In book 12 of the Iliad, how do the Trojans interpret the omen of the eagle with the snake? What does the fighting about the wall symbolize? What do Sarpedon and Glaukos say about fighting and winning valor or glory?

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In Book 12 of The Iliad, the Trojans interpret the sight of the eagle dropping the blood-red snake after being attacked by it as an omen that the Achaeans still have some fight left in them. The young Trojan warriors are convinced that if they break the wall and push the enemy back to their ships, then the Greeks will fight back, killing many Trojans in the process. The fighting about the wall has great significance in that it represents the last thing holding back the Trojans from attacking the Greek ships.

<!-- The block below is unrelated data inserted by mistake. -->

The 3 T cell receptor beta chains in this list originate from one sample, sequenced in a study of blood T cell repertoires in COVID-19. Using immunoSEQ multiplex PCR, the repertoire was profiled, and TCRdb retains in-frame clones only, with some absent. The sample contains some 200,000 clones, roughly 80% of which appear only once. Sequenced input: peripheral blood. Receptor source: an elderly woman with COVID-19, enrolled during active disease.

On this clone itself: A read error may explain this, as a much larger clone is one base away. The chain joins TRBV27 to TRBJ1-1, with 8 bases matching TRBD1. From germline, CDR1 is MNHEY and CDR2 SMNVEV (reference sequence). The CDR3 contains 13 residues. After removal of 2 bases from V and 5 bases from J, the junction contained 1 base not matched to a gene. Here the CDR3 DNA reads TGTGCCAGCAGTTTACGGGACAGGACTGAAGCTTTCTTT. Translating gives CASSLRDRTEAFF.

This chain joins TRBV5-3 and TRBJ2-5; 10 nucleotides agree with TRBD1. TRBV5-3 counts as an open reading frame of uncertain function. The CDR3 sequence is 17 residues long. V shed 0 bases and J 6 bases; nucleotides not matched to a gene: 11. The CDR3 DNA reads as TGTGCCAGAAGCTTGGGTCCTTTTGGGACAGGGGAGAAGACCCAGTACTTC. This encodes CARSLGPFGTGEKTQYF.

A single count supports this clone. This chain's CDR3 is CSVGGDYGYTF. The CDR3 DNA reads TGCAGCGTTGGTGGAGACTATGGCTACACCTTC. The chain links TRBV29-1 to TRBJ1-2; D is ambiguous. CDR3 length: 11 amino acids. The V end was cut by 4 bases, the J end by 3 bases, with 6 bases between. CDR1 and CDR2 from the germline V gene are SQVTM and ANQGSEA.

Sarpedon's speech to his cousin Glaucus in Book 12 of The Iliad displays an aristocratic code of honor. Sarpedon and Glaucus are both kings and believe that by fighting and winning glory, they will be rewarding their subjects for their loyalty. Whatever happens, Sarpedon is certain that he and Glaucus' participation in the war will lead to glory.

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